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PinkMonkey Online Study Guide-Biology

The various steps involved in this process are summarized as follows:

  1. The mechanism of replication starts at a specific point of the DNA molecule. This is called the origin.

  2. At the origin, the DNA strand breaks because of an incision (nick). This is made by an enzyme called incision enzyme (endonuclease).

  3. The hydrogen bonds joining the two strands are broken by the enzyme.

  4. The two strands start unwinding. This takes place with the help of a DNA unwinding protein. The two polynucleotide strands are thus separated.

  5. The point where the two strands separate appears like a fork or a y-shape. This is described as a replicating fork.

  6. A new strand is constructed on each old strand. This takes place with the help of a small RNA primer molecule which is complimentary to the DNA at that point. Each old DNA strand acts as a template (site) for the construction of new strand. The RNA primer attaches itself to the old strand and attracts the enzymes which add new nucleotides. The deoxyribose nucleotides are present in the surrounding nucleoplasm. Appropriate nucleotides are selected from the nucleoplasm, and are attached by H-bonds to their respective complementary bases on the old strand. A new DNA strand is thus constructed opposite to each old strand.


  7. The formation of new complementary strand always begins at the 3' end of the template strand (original strand) and progresses towards the 5' end (i.e in 3' ® 5' direction). Since the new strand is antiparallel to the template strand, it is obvious that the new strand itself is always developed in the, 5'®3' direction. For this reason when the two original strands separate (then with respect to the origin of separation), one acts as 3'®5' template while the other acts as 3'®5' template. Of the two, the replication of 3'®5' template begins first. Hence the new strand formed on it is called the leading strand. The other template (5'®3') must begin replication at the fork and progress back toward the previously transcribed fragment. The new strand formed on it is called the lagging strand.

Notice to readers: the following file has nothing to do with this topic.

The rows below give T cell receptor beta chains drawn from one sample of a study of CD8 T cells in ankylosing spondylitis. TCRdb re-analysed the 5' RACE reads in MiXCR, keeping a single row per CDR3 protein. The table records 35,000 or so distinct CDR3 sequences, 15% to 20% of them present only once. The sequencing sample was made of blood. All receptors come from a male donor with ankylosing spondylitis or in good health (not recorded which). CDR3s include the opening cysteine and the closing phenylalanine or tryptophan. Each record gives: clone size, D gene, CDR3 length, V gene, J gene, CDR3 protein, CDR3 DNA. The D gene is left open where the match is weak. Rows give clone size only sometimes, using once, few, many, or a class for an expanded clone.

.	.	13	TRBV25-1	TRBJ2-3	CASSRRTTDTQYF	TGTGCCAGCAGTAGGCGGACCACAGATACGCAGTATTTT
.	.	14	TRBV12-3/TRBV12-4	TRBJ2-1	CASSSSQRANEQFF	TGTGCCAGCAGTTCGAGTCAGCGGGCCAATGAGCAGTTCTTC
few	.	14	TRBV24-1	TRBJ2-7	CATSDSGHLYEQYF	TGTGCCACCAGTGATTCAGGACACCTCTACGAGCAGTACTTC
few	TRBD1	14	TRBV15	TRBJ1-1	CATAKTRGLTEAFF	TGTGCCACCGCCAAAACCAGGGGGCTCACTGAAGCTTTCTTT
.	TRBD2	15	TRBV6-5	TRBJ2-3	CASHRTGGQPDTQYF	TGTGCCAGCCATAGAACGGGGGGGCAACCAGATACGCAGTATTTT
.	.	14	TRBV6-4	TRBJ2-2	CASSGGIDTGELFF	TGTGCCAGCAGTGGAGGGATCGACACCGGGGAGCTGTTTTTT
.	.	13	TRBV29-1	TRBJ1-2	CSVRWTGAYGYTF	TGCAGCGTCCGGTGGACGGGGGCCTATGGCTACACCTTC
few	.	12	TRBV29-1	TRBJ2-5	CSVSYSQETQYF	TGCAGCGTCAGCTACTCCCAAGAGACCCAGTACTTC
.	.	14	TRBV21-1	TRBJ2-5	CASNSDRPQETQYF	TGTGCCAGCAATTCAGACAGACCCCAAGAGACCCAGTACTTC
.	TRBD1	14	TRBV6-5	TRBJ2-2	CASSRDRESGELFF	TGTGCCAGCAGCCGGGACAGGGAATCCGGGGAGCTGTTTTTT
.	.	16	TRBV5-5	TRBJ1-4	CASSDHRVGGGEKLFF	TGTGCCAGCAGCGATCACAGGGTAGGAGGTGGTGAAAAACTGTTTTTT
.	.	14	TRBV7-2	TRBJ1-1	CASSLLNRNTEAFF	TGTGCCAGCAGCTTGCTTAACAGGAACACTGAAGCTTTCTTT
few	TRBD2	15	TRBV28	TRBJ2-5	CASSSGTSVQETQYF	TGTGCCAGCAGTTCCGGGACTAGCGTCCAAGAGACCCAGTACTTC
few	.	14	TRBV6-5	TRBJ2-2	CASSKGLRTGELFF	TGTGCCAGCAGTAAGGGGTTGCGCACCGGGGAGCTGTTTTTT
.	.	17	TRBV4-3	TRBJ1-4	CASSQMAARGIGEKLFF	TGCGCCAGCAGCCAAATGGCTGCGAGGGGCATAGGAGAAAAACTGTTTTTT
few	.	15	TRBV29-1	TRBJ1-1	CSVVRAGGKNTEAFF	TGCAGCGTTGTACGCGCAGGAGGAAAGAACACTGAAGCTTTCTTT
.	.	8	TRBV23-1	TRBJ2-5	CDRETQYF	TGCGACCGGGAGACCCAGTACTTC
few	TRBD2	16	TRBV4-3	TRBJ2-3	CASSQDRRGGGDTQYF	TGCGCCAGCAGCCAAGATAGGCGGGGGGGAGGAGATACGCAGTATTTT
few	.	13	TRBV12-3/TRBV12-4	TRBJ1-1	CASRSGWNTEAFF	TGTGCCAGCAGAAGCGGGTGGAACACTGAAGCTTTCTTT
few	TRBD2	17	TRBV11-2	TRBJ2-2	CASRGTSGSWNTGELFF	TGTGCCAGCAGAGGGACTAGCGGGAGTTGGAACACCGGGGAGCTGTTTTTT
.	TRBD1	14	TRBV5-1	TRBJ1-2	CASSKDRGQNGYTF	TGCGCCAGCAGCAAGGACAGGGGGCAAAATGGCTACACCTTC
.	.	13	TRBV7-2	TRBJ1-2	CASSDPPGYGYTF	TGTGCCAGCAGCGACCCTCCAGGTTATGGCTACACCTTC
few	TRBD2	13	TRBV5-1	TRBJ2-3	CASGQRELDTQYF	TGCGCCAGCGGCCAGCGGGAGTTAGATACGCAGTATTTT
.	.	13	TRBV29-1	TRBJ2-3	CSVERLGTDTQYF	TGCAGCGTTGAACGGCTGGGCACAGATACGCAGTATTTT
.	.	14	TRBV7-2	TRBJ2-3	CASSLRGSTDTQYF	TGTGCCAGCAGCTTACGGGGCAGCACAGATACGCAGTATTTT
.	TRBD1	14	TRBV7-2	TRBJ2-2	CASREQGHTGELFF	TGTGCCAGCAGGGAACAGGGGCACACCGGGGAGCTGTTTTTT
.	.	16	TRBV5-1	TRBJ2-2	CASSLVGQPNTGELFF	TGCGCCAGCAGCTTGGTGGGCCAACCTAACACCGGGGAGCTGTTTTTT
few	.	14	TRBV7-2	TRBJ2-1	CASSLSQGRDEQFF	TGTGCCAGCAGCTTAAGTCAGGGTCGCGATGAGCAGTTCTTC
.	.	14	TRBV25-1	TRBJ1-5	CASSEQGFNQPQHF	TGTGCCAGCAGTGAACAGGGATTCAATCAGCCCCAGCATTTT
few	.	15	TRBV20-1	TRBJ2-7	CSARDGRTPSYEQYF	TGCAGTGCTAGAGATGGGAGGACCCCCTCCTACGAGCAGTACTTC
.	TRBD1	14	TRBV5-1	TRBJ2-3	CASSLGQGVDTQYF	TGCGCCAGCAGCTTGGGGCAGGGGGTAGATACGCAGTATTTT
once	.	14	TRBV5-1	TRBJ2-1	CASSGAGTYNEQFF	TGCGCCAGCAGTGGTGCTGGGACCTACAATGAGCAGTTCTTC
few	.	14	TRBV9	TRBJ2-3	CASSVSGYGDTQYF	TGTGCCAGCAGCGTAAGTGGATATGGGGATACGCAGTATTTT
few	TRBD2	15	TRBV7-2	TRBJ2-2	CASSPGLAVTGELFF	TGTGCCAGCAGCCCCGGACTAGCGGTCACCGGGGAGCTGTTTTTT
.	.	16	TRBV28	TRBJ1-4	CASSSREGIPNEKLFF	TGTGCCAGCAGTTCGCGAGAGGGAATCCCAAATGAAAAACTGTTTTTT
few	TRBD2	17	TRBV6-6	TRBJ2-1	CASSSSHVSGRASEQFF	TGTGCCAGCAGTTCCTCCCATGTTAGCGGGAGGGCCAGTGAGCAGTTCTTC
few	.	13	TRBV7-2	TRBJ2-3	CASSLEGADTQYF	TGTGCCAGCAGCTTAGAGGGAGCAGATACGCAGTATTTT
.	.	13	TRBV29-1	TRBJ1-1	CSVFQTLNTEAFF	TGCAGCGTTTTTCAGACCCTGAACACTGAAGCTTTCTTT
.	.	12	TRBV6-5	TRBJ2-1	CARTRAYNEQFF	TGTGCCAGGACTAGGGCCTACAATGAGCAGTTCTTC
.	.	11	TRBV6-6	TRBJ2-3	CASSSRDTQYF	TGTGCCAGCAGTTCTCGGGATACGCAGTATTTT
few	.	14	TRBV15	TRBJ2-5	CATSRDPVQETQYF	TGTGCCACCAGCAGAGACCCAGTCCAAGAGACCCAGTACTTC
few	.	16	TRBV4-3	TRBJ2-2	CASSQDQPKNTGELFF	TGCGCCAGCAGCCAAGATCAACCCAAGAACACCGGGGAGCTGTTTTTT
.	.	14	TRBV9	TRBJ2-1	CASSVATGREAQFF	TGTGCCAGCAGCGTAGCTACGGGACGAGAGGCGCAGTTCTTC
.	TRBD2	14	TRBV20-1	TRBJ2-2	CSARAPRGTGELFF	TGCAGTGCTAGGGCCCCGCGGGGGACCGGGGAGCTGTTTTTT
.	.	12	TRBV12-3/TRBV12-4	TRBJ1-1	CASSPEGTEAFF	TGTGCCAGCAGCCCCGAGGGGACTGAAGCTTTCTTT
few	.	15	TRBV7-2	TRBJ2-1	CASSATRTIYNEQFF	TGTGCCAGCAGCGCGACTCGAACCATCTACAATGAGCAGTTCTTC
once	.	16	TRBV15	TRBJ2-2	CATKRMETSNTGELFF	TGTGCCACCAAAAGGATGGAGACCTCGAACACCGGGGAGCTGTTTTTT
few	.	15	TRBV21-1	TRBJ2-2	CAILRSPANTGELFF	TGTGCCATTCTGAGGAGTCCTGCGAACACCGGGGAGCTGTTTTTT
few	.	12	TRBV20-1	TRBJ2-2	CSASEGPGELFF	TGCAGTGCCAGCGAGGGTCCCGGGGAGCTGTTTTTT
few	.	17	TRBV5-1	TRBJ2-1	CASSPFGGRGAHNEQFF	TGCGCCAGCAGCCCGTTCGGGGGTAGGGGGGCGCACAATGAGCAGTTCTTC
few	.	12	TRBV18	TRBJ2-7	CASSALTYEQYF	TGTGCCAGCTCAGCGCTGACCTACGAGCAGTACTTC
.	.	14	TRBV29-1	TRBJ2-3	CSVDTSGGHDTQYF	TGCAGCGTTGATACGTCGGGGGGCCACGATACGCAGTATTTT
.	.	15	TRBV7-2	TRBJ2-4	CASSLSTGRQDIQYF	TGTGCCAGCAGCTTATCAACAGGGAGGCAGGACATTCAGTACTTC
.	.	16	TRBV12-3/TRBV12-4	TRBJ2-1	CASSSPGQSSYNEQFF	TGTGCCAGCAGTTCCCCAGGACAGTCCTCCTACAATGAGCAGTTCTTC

8. Replication of the lagging strand takes place in small fragments called Okazaki fragments. These are then connected together by the enzyme polynucleotide ligase.

  9. Replication may take place in only one direction on the DNA helix (unidirectional) or in two directions (bidirectional).

  10. At the end of the process, two double stranded DNA molecules are formed from the original DNA molecule.

  11. In each newly formed DNA, one strand is old while the other is new. Hence, it is described as semi-conservative replication.

The semi-conservative nature of DNA replication was confirmed by Meselson and Stahl (1958) with the help of an experiment. They marked the DNA in Esherichia coli with heavy isotope of nitrogen (15N) and then traced it in the following generations of the E-coli progeny. It was demonstrated that every daughter DNA is an exact copy of the parent DNA and that each daughter DNA has one strand of the parent (old strand) and the other strand in newly formed.

Table of Contents

8.0 Introduction
8.1 Packaging of Hereditary Material
8.2 The Structure of DNA
8.3 Replication Of DNA In Eukaryotes
8.4 Replicatin of Pokaryotic Chromosome
8.5 Plasmids
8.6 RNA: Structure and Types
8.7 The Genetic Code
8.8 The Central Theme of Protein Synthesis

Chapter 9





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